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N.D., Minnesota senators: Cost cutting comes first in health care reform

FARGO Senate debate on health care reform could begin as early as next week, and Minnesota and North Dakota's senators have similar but varied ideas about what should be included in the final legislation. Although the House passed its health care...


Senate debate on health care reform could begin as early as next week, and Minnesota and North Dakota's senators have similar but varied ideas about what should be included in the final legislation.

Although the House passed its health care reform bill last weekend, that action has minimal impact on senators' decisions since the Senate will debate its own bill, North Dakota Democrat Kent Conrad said.

But a unified Senate bill hasn't been released yet, as Senate leaders are waiting for the Congressional Budget Office to issue its analysis of a bill drafted out of two bills previously approved by separate Senate committees.

The CBO report, which will help reflect the affordability and feasibility of the bill, is expected to be released today to Senate Majority Leader Harry Reid, Conrad said.


Without a unified bill on the Senate floor, it's too early for Minnesota Sens. Al Franken and Amy Klobuchar and North Dakota Sens. Conrad and Byron Dorgan to say how they'd vote on the legislation.

But all four Democrats said this week that they'd consider a public option proposal as long as it didn't disadvantage the rural health care systems of their two states.

Each senator also said there are key issues they find important - namely improving affordability of insurance and access to care. But the preferred way to meet those goals differs among the senators.

As they gear up for the turn to debate, craft and eventually vote on health care reform, here's a look at where each Minnesota and North Dakota senator stands:

Kent Conrad, D-N.D.

"The most important thing is that we get this right, not that we meet an artificial timeline."

Priorities for reform:

Increasing competition with insurance companies through an alternative insurance program, such as a nonprofit cooperative or a type


of government-run insurance option.


Conrad said he would not vote for a public option that's tied to Medicare reimbursement levels since that option would destabilize rural health care systems because of disparities in Medicare reimbursement rates.

Public funding for abortion.

Byron Dorgan, D-N.D.

"If at the end of the day, this legislation does not effectively put the brakes on escalating costs, it will be a failure. I'm not interested in voting for something that's a failure."

Priorities for reform:

Containing health care costs, including prescription drug costs. Dorgan said he plans to offer an amendment to the forthcoming Senate bill so escalating prescription drug costs are addressed.


Dorgan said he's "willing to consider any range of ideas to increase competition," including a public insurance option.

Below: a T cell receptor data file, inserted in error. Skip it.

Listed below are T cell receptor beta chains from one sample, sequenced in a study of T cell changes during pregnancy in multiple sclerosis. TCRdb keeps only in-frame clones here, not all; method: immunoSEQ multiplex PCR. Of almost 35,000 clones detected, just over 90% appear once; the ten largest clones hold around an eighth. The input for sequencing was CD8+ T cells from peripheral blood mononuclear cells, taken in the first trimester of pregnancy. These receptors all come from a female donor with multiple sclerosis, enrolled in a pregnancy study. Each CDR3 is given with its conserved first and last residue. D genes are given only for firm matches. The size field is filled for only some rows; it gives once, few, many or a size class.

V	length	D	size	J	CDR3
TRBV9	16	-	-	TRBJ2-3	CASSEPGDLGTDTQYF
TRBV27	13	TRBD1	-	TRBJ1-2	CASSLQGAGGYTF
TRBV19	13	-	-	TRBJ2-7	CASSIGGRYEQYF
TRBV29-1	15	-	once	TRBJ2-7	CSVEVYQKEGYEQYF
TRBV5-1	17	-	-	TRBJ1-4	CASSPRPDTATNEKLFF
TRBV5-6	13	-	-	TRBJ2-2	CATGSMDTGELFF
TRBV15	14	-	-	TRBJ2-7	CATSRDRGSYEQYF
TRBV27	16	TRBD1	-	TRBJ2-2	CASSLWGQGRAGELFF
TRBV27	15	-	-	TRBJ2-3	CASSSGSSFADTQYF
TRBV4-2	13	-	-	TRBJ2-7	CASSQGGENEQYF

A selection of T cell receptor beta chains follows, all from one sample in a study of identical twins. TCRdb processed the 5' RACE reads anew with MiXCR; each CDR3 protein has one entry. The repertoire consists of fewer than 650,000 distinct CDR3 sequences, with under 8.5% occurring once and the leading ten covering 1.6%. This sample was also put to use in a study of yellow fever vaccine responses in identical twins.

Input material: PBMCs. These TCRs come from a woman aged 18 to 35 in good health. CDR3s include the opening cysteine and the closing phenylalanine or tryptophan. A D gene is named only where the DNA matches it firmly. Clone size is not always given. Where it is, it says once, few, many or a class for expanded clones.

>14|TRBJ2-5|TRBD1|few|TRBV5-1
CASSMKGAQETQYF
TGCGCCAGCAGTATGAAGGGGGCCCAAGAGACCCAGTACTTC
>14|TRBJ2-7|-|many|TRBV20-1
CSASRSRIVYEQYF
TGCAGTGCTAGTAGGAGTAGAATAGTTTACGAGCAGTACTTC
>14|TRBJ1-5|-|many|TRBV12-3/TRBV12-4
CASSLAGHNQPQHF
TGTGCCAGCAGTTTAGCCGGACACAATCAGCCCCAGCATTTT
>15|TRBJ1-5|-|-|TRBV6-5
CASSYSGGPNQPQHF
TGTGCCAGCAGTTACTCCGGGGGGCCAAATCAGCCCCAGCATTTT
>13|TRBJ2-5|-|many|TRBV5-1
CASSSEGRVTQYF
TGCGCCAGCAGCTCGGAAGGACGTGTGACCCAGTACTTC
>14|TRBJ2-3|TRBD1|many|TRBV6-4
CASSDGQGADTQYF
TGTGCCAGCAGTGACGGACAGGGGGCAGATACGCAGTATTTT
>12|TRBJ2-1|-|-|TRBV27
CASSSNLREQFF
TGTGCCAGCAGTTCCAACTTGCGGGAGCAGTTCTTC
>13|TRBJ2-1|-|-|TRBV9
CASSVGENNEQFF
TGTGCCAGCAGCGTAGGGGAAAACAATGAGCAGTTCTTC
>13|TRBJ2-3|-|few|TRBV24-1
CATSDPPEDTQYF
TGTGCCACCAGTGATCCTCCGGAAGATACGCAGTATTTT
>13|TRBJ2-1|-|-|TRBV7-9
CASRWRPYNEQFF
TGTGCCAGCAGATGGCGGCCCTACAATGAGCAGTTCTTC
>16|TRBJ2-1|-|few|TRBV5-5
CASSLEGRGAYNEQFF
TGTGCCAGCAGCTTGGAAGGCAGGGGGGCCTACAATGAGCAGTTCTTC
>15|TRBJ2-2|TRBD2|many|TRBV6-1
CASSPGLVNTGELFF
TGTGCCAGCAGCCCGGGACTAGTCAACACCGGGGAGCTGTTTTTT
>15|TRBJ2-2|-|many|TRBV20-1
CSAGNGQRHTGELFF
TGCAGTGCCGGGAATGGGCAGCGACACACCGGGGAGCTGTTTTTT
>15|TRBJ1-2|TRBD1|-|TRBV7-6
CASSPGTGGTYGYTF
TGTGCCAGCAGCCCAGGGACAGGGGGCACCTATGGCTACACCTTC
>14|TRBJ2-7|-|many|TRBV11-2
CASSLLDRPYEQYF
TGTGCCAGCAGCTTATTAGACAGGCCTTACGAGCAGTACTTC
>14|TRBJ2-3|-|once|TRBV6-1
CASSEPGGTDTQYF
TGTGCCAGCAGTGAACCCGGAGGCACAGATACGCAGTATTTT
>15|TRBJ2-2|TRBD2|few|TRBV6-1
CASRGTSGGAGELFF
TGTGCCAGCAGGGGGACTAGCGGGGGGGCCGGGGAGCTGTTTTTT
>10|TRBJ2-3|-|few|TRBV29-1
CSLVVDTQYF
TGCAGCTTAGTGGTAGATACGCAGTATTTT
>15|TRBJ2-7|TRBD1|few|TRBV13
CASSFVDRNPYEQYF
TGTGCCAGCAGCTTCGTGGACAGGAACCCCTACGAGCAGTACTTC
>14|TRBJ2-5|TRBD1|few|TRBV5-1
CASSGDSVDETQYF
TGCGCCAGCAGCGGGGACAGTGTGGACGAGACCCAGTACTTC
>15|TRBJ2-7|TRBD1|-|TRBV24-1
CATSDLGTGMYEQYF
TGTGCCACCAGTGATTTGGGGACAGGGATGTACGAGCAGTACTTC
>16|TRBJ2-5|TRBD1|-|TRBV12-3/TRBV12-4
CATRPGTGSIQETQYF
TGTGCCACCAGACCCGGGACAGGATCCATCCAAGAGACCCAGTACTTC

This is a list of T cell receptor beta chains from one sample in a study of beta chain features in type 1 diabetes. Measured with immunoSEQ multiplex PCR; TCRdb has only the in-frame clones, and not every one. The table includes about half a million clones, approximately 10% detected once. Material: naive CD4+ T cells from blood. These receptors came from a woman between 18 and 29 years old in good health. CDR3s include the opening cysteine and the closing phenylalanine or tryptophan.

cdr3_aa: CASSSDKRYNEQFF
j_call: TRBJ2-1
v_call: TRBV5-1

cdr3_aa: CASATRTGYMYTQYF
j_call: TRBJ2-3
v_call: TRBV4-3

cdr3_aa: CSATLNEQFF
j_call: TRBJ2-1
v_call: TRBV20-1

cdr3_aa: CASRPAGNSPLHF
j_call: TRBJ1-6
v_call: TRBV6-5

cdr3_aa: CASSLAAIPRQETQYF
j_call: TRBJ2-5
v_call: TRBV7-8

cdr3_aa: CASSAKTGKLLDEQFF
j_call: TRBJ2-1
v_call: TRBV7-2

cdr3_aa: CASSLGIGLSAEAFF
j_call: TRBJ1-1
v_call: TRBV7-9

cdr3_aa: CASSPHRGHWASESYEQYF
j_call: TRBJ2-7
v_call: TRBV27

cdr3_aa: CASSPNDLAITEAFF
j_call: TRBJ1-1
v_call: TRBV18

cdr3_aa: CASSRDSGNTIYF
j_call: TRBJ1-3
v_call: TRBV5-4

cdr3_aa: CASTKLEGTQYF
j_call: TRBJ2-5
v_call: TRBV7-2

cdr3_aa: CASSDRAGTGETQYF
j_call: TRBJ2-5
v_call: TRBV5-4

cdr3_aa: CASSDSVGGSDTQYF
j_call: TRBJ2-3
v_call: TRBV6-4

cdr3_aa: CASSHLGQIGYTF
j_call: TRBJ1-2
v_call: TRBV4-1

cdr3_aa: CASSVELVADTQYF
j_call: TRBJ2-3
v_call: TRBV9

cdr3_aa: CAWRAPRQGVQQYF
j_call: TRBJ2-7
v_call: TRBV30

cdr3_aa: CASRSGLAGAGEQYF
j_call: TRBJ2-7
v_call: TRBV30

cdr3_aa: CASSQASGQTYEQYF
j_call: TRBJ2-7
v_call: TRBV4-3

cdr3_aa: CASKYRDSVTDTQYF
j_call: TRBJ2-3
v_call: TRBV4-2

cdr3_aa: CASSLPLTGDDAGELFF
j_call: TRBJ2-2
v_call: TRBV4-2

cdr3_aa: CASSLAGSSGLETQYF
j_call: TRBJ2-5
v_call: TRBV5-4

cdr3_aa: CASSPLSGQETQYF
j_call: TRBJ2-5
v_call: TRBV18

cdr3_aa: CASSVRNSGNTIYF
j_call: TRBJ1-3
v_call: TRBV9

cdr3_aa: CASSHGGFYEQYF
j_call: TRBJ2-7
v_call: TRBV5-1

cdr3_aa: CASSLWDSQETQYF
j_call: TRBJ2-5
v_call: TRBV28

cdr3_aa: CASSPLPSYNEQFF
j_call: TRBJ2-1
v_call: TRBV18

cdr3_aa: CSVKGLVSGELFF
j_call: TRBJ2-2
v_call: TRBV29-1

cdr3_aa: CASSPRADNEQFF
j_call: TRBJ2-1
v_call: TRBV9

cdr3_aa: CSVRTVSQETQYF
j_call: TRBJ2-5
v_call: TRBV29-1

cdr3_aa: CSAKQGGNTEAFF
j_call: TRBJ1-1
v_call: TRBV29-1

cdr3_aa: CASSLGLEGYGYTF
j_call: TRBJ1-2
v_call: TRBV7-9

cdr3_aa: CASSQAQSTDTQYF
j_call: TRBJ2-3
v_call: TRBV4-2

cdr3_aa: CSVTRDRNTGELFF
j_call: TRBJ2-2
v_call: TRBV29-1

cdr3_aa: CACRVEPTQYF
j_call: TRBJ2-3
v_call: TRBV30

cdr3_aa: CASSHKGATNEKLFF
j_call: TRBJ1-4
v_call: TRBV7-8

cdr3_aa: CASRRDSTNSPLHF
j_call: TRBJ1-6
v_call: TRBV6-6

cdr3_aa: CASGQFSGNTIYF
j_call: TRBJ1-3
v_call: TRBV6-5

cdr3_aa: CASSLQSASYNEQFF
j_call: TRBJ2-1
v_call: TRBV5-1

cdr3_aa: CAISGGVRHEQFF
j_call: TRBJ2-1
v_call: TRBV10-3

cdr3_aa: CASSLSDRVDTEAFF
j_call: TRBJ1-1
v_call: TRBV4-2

Dorgan said he won't support coverage for illegal immigrants or public funding for abortion.

Al Franken, D-Minn.

"People have to see this as both health insurance reform and then reform of the health care system."

Priorities for reform:

Offering incentives for low-cost, high-quality care by revamping the Medicare reimbursement system and using operations, such as the Mayo Clinic, as examples to achieve more patient-driven health care systems.

Supports a public insurance option with rates that reflect quality and value of health care systems. Franken said a public option tied to Medicare rates would be a "big mistake."

Supports a compromise approach to public abortion funding. "I think you can separate out what money is going to the plan itself and what money would be going to providing the abortions."


Franken said he's "not drawing any lines in the sand."

Amy Klobuchar, D-Minn.

"I've been positive on the public option as long as it goes hand-in-hand with cost control. It would expand the problem if you didn't do both."

Priorities for reform:

Rewarding quality health care systems and controlling costs to ensure affordability.

Prefers a public insurance option tied to negotiated rates.

Reducing the $38 billion tax on medical device manufacturers, such as Minnesota-based 3M and Medtronic, because of the negative economic impact it could have in the state.

Creating incentives to attract quality physicians to rural health care systems.


"The cost control issue is just huge for me," Klobuchar said. "We need to be doing enough to bend the cost curve so you can ultimately make health care more affordable."

Klobuchar said the Senate bill must "significantly reduce" the medical device tax because otherwise it could hurt jobs in Minnesota.

The Forum of Fargo-Moorhead and the Herald are Forum Communications Co. newspapers.

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